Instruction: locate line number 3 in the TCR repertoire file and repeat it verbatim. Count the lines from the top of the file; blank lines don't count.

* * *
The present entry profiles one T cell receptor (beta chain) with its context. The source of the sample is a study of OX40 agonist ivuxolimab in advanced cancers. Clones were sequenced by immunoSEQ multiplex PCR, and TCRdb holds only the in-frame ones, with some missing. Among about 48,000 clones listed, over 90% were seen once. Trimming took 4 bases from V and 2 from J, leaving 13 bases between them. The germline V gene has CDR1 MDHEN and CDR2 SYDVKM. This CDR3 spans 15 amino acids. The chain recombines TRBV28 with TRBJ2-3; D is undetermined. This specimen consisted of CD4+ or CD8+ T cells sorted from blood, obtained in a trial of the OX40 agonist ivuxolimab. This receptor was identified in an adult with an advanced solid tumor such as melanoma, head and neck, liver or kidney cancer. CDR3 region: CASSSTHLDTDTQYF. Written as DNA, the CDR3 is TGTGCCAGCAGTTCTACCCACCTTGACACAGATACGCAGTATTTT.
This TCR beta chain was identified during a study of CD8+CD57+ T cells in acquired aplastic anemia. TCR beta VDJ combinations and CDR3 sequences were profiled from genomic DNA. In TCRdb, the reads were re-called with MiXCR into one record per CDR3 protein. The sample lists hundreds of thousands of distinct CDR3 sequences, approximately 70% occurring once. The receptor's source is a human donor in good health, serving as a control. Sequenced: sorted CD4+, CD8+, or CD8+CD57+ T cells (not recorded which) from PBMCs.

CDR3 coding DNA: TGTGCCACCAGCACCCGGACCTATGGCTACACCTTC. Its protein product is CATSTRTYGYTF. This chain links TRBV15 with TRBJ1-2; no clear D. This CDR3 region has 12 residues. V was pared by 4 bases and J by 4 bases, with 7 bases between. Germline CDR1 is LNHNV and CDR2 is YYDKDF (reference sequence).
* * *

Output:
CDR3 coding DNA: TGTGCCACCAGCACCCGGACCTATGGCTACACCTTC. Its protein product is CATSTRTYGYTF. This chain links TRBV15 with TRBJ1-2; no clear D. This CDR3 region has 12 residues. V was pared by 4 bases and J by 4 bases, with 7 bases between. Germline CDR1 is LNHNV and CDR2 is YYDKDF (reference sequence).